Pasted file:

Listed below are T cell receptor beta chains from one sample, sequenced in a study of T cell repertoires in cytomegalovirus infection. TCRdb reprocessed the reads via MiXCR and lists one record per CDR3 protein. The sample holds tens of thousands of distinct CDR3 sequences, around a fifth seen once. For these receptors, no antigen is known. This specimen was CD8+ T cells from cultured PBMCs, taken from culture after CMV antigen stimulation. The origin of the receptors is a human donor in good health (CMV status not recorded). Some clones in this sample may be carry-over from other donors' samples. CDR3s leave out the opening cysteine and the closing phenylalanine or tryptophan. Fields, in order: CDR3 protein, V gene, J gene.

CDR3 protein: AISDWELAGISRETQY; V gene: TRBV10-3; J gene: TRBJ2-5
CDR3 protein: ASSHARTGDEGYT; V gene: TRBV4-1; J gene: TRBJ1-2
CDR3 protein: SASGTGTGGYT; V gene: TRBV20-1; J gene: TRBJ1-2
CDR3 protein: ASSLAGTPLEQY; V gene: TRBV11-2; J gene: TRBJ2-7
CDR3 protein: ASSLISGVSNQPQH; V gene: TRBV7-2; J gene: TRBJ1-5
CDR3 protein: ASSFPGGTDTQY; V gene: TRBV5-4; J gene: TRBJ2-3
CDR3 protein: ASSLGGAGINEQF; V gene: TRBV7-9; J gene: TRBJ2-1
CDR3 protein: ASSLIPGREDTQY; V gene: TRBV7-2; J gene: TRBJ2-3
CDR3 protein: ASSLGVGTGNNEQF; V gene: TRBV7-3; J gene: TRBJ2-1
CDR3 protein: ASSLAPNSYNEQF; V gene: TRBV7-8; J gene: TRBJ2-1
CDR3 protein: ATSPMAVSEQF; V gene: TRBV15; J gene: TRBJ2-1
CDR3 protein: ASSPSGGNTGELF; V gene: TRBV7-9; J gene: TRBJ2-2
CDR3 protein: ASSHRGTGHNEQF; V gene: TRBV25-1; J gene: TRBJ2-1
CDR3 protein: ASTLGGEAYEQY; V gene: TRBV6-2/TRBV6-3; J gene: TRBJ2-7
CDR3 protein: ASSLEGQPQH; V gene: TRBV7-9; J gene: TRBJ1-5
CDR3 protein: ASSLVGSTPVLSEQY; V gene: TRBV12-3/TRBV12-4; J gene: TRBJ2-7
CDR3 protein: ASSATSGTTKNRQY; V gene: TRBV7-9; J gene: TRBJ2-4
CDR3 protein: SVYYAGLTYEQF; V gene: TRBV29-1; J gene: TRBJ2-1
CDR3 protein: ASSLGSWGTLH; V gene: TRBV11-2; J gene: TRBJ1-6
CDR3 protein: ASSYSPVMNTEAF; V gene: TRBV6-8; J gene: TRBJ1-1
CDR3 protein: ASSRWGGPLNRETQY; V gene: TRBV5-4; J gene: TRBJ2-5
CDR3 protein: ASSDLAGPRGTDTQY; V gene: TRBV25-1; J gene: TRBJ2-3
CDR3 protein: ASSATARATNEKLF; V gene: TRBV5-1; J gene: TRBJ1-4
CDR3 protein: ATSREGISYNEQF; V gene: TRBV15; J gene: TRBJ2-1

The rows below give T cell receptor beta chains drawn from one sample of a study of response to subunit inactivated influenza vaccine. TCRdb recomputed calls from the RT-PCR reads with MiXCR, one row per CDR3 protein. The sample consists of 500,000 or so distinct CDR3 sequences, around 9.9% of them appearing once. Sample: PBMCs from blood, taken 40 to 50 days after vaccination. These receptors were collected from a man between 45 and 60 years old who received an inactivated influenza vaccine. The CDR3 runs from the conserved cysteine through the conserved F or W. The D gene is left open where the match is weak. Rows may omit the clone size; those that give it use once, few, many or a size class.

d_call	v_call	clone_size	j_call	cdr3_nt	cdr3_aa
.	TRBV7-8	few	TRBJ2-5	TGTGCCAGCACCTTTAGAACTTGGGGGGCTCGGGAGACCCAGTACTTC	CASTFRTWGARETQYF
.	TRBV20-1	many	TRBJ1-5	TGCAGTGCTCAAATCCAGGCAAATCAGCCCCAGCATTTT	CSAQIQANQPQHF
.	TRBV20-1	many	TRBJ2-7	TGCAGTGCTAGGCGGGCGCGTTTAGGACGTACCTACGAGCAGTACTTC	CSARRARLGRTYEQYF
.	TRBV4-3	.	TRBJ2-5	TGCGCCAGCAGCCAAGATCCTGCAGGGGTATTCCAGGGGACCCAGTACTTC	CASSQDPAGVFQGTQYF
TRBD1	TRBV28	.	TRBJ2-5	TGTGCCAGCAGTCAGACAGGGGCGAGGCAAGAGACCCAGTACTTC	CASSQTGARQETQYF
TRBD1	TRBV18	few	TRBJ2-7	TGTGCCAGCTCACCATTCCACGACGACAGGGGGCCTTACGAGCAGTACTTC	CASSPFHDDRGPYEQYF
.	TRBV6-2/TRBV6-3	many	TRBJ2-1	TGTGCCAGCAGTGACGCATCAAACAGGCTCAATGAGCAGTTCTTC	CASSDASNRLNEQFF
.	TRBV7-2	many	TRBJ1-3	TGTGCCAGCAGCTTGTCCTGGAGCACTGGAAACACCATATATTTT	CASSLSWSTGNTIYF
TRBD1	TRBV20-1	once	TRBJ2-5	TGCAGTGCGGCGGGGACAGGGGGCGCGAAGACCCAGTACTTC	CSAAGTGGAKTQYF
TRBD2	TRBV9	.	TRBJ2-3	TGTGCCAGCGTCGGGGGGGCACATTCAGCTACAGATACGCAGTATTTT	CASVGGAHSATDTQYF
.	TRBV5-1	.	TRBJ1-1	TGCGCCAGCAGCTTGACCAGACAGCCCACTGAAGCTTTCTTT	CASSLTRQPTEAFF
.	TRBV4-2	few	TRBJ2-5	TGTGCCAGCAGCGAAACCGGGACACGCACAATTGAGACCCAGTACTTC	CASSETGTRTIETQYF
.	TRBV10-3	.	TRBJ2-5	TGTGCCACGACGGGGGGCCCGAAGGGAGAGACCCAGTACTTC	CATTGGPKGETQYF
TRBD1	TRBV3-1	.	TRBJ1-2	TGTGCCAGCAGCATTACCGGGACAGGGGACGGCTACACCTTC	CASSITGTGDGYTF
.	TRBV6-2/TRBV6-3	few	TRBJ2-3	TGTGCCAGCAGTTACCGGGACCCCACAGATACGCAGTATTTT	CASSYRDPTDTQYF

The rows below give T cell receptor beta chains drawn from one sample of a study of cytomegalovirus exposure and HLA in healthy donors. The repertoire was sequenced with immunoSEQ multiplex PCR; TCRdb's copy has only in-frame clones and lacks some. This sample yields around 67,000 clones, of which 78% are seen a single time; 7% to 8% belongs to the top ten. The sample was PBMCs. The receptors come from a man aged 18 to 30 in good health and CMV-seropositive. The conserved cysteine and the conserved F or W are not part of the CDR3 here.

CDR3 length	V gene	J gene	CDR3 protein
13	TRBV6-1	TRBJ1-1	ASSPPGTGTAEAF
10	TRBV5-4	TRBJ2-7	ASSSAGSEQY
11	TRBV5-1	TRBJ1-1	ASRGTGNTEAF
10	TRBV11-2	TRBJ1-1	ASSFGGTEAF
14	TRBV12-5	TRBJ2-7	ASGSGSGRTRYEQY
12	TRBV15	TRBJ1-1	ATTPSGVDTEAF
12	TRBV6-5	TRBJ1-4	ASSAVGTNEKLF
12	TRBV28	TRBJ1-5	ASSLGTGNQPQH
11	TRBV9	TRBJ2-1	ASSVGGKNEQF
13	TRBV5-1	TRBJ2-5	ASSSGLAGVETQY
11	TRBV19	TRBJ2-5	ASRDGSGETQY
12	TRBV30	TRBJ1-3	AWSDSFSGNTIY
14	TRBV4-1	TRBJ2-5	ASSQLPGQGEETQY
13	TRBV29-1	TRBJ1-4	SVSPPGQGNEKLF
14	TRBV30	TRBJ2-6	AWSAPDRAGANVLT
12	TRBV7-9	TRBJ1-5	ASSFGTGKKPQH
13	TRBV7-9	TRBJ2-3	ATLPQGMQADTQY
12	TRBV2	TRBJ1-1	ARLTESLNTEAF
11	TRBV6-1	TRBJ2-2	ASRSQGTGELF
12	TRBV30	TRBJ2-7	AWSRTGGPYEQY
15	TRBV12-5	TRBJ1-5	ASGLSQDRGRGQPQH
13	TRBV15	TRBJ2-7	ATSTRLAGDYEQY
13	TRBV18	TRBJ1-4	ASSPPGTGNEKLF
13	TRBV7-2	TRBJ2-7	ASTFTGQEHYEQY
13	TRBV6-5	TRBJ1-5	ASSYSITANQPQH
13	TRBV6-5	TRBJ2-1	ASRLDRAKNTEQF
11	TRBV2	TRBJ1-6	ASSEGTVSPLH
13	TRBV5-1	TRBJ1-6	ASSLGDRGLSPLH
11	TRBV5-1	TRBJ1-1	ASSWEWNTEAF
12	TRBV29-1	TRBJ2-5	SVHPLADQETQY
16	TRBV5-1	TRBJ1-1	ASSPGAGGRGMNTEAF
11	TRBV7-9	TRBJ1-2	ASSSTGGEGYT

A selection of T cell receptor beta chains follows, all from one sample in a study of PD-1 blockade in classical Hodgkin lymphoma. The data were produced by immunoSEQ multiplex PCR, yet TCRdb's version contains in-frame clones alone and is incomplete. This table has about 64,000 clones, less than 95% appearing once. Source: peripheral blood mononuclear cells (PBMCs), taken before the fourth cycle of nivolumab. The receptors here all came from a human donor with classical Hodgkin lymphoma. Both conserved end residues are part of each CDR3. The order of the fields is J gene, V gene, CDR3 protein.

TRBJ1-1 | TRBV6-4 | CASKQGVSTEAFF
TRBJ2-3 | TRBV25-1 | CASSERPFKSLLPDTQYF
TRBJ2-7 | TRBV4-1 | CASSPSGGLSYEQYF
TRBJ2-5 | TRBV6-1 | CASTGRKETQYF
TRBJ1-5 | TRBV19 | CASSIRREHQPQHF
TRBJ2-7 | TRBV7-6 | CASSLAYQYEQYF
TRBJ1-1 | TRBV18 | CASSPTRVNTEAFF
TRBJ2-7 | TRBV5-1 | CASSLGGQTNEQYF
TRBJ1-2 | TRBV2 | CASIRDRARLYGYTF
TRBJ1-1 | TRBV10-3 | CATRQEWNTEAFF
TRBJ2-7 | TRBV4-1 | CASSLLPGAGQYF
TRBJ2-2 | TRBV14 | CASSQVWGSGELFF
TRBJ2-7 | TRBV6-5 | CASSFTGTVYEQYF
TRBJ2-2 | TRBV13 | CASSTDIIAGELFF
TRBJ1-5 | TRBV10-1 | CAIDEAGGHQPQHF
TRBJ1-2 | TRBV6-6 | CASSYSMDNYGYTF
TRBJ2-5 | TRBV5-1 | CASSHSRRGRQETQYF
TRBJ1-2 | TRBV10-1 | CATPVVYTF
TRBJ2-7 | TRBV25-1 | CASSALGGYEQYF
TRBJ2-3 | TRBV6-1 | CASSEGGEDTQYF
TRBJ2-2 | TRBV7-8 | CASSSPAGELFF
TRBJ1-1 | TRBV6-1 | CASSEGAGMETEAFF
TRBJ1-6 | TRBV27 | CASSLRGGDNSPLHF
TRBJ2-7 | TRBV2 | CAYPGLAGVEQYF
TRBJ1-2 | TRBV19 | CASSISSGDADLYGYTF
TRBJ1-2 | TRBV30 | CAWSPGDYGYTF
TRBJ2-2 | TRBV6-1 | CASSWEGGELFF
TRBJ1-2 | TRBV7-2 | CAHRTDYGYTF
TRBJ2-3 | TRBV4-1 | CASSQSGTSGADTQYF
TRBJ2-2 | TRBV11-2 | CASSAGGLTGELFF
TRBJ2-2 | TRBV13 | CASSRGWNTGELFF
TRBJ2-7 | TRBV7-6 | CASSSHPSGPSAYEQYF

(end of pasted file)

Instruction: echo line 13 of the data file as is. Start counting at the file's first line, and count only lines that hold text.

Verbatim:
CDR3 protein: ASSPSGGNTGELF; V gene: TRBV7-9; J gene: TRBJ2-2